The buzz on beekeeping

Jun 18, 2014


This Western North Carolina-based bee belongs to "beek" Robin Stinkney.
Credit Gloria Good

  This week in Western North Carolina is the time for Pollination Celebration, a recognition of the process that helps plants get fertilized so they can reproduce.

Asheville, also known as the first Bee City USA, is at the forefront of the movement to help promote the health of bees and other pollinators.

“I started the Warren Wilson apiary three years ago, and I just graduated from Warren Wilson College,” says Cecile Parrish.

You can tell Parrish is obsessed with bees for a couple of reasons-- the way her face lights up when she talks about them, the way she loves talking shop with a visiting bee expert… and the bee-shaped tattoos she has, one of which is on her knee. (Bees knees, get it?)

“We have 10 healthy hives, eight of which I would feel comfortable saying are survivor stock bees now-- they’ve survived three to four winters. And we use them for research and pollination in our sustainable garden.”

Parrish even wrote her senior thesis about the bees, researching the Nocema virus, which could have something to do with the blight of the honeybee.

You’ve probably heard something about the “bee crisis” in the United States. Hives are dwindling fast, and that could have serious implications for much of our daily lives. The decrease in bee population was named CCD, or Colony Collapse Disorder.

Dr. Jeff Pettis leads the US Department of Agriculture’s bee research lab. His job is to determine some of the causes of CCD, and he’s here during the Pollination Celebration to promote bee health.

“We’ve been losing about 30 percent of our managed honeybee colonies over the past seven or eight years every winter, and then we lose some over the summer,” he says. “They go queenless, they die, or whatever reason. So some years it can be 30-50 percent of the bees within an operation would die out within an entire course of the year.”

The importance of wild bees is that they provide what Pettis calls “ecosystem services” --  they pollinate things like trees and other plants that make Western North Carolina-- and the United States -- such a biologically diverse environment.   

“For honeybees, it’s mostly about food supply for us, he says. “It’s about pollinating fruits, nuts, and vegetables, which is a third of our diet.

“So if we can’t keep honey bees or bumblebees alive to pollinate in an agricultural setting, our food supply would go down. Our diversity of food supply.”

While most people have heard about the about the decreasing bee population, there’s still a knowledge gap about what the implications of that really are.

When I ask Pettis about how he balances being effectively cautionary but not alarmist, he laughs.

“Very carefully. I testified at the House side of Congress [recently]. And they were like, 'Are we at a food crisis?' Well, no, we’re not quite at a food crisis, but if we don't pay attention and we can’t keep bees healthy, we will be at a food crisis. We won’t get things pollinated. So it’s a balancing act.”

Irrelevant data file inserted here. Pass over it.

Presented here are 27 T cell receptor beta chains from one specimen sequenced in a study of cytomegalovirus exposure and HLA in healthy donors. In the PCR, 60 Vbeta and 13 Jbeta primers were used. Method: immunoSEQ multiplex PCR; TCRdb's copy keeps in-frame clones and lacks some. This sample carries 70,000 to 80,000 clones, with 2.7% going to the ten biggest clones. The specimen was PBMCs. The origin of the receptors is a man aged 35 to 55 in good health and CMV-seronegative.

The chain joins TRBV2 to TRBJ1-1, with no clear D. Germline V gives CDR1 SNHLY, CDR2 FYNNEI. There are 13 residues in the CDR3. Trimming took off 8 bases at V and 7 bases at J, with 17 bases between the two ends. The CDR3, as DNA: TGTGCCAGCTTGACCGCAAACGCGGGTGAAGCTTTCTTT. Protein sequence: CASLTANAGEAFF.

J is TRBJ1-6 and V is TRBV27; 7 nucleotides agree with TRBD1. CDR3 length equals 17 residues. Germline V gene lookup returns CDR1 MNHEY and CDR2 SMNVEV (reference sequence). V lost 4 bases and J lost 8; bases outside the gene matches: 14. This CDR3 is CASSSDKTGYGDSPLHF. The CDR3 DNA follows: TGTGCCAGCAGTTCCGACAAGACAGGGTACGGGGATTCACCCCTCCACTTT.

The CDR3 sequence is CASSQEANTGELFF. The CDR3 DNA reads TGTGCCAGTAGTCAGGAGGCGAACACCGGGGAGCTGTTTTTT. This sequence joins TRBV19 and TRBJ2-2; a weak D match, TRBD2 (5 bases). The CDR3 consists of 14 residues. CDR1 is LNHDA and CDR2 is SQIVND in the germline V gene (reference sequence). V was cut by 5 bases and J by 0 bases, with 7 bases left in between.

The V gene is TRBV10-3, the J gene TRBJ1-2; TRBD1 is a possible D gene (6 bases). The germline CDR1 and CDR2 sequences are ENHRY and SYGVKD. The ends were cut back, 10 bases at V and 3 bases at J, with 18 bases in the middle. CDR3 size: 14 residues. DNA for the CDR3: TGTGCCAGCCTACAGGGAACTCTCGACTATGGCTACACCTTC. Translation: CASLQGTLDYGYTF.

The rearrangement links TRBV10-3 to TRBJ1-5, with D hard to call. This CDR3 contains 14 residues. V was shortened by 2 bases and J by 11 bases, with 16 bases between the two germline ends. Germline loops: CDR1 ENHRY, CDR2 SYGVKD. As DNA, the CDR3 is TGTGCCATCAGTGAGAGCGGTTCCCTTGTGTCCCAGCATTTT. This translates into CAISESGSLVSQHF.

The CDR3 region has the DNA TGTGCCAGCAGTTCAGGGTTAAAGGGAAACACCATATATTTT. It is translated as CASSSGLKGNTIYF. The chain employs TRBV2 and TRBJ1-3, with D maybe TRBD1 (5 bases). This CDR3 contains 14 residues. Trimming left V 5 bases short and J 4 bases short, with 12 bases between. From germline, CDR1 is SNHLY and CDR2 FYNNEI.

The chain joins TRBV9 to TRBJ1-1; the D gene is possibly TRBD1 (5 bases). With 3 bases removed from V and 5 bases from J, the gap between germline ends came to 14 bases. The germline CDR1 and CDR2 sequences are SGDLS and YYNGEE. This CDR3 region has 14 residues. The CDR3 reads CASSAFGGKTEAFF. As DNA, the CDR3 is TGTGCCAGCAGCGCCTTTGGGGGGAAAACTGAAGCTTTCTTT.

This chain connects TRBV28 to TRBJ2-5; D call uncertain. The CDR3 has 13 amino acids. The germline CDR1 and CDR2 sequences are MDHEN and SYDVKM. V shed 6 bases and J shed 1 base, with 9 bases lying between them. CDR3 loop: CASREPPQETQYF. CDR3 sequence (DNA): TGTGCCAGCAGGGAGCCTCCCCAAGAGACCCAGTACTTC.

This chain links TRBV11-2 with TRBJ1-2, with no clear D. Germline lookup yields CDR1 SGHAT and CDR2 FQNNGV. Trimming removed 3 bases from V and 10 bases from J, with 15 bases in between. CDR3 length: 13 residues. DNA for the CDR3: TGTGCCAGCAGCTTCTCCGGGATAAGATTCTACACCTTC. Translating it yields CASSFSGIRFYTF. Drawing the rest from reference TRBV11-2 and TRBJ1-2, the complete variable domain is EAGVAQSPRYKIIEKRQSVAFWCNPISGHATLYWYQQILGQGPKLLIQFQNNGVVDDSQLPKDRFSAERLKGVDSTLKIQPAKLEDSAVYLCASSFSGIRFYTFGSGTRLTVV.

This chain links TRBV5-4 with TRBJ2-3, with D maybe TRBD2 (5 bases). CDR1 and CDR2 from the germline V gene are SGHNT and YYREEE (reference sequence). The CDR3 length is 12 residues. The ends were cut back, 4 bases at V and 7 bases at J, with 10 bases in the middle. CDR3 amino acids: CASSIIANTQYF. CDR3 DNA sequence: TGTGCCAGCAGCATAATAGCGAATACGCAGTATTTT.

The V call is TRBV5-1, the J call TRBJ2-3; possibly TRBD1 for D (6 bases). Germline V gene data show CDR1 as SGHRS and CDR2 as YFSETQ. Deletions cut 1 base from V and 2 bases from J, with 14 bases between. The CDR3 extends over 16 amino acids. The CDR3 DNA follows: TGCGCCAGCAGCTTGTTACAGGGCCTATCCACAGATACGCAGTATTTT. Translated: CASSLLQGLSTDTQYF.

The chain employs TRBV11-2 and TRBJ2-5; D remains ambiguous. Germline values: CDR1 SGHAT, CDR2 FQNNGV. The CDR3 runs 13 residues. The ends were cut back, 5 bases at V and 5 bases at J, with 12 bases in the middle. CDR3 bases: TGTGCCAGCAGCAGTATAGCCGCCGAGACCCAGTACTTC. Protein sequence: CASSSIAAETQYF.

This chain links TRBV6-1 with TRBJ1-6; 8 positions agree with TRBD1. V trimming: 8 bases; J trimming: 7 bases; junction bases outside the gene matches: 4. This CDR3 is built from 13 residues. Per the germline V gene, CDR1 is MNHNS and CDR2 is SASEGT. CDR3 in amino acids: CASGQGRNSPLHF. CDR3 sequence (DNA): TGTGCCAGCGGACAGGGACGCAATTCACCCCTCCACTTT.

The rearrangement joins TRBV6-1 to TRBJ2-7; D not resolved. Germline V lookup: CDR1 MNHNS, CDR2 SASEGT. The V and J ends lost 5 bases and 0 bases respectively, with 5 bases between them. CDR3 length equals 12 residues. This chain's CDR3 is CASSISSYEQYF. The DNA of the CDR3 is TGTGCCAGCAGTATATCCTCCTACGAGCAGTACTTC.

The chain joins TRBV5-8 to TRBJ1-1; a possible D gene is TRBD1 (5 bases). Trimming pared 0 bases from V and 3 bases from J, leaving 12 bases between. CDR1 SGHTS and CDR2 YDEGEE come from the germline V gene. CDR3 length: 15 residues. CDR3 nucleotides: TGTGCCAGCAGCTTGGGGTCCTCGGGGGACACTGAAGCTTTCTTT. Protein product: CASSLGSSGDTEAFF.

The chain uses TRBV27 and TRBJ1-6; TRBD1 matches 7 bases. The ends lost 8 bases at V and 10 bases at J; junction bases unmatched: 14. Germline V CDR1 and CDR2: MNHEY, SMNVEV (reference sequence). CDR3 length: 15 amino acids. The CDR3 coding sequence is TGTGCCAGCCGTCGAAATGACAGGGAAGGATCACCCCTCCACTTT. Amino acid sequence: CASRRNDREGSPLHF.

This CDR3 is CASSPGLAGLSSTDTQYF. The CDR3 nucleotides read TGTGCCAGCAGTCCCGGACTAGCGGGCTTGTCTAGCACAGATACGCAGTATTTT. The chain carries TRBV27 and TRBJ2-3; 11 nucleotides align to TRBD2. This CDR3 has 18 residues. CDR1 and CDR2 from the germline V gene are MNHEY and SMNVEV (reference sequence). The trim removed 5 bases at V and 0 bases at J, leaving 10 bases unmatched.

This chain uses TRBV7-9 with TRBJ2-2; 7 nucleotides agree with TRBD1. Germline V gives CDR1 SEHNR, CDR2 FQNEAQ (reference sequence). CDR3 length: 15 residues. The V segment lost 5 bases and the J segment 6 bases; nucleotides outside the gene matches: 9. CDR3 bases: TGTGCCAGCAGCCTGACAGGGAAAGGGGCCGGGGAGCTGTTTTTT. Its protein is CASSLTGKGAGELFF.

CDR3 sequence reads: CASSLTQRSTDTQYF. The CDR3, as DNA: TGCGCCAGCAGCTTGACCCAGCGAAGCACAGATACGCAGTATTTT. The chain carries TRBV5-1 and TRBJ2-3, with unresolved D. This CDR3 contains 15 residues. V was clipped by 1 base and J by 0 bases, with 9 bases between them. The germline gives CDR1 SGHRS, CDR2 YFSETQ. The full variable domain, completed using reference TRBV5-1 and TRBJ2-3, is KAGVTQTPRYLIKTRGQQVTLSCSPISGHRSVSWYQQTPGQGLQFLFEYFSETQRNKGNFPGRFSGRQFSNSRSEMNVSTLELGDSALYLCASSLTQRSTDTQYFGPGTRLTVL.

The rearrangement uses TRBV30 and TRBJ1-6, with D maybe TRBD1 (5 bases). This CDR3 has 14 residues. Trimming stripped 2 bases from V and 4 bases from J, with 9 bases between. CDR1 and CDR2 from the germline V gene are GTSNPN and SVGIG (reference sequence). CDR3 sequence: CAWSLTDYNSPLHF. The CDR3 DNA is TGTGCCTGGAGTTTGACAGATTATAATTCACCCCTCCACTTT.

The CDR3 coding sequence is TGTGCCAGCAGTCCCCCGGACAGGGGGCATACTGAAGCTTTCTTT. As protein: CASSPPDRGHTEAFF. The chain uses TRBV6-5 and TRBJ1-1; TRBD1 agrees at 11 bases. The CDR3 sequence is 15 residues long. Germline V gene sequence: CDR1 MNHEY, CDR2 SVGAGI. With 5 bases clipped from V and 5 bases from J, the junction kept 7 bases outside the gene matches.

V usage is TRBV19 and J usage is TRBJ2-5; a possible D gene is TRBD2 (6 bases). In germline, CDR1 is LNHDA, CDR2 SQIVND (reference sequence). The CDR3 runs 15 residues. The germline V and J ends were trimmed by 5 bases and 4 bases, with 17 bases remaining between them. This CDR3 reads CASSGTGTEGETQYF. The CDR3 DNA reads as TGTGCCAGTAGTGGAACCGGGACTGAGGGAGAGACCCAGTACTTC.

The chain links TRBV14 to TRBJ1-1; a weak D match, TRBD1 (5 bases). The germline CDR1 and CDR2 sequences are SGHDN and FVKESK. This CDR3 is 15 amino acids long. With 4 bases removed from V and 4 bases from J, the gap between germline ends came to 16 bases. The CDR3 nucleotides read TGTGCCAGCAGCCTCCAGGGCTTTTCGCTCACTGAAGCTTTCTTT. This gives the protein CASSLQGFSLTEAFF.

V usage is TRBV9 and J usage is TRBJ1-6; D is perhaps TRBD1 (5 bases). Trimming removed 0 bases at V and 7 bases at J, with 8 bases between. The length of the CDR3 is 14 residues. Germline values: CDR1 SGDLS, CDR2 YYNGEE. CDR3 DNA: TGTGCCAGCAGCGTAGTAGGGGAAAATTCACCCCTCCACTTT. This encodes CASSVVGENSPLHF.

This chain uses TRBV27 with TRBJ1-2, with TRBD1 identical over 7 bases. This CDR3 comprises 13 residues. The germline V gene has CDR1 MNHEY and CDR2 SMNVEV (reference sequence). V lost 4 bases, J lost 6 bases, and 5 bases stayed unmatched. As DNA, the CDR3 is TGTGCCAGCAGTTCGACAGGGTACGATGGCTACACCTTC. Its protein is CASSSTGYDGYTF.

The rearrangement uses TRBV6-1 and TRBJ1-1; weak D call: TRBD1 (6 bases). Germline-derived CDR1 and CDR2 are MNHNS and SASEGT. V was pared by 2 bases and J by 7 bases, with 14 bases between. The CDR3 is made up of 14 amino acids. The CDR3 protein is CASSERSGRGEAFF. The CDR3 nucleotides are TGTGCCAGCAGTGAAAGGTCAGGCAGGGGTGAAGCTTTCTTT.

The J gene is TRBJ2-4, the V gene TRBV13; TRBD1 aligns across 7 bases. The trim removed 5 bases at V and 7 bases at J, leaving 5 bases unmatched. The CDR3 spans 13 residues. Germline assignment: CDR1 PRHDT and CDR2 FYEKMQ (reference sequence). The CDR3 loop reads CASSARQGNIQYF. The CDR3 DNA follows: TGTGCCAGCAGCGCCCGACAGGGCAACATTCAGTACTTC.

Parrish says that at the Warren Wilson apiary, there’s at least 80,000 between the two biggest hives.

“The numbers, when you start doing the math, it’s pretty impressive,” Pettis says.

“But they act almost more like cells in a body,” Parrish says. “So we make a really big point in this apiary of looking at our hives as single organisms.

That’s when a bee starts to dive bomb the microphone, but Parrish stays focused.

“Because they’re a super organism," she says. "So each bee does her function for the betterment of the whole.”

That notion, of each tiny entity contributing to a bigger vision, is something that beekeepers, or beeks, for short-- find incredibly appealing, despite the countless times each of these people has gotten stung by bees.

“You don’t count the stings after a while," Pettis says "It comes from the territory. It’s part of the reward of getting to go into their life a little bit. Going tnto a hive of 40,000 flying things that could sting you… If they all came out and just attacked your head, you’d be dead.

"It’s actually… most people find it very Zen. Very rewarding, just to try to understand bee biology and work with them. It is a rewarding hobby in that way. Very rewarding."

Even Shawn Ditzler, a sophomore at Warren Wilson, says he’s lost count of the stings, and he’s only been on the bee crew since January.

But like Pettis and Parrish, he finds a certain zen in beekeeping.

He’s even embracing the vernacular. “I think I’m becoming a beek. I think I wouldn’t be too upset with that title,” he laughs.

The way Pettis looks at it, honey has been a part of human history since before the written word. And he knows that the beekeper type would always have been a little quirky.

“We used to move in clans and groups, you know, tribes, moving through the environment. So one guy is the alpha male and there’s all those other roles. So they get to the cliff and they see the hive up there, and they say, 'Hey, get Crazy John in the back. We’re gonna send Crazy John-- or Crazy Jane-- up the cliff. Where’s Crazy John? He’s gonna go up there."

Pettis will give a lecture, titled Give Bees a Chance - The Pollination Puzzle, Wednesday night at 7 at the Unitarian Universalist Congregation in Asheville.

For more information about how to promote pollination in Western North Carolina, visit "Plants for Pollinators," a page by the USDA's Natural Resources Conservation Service.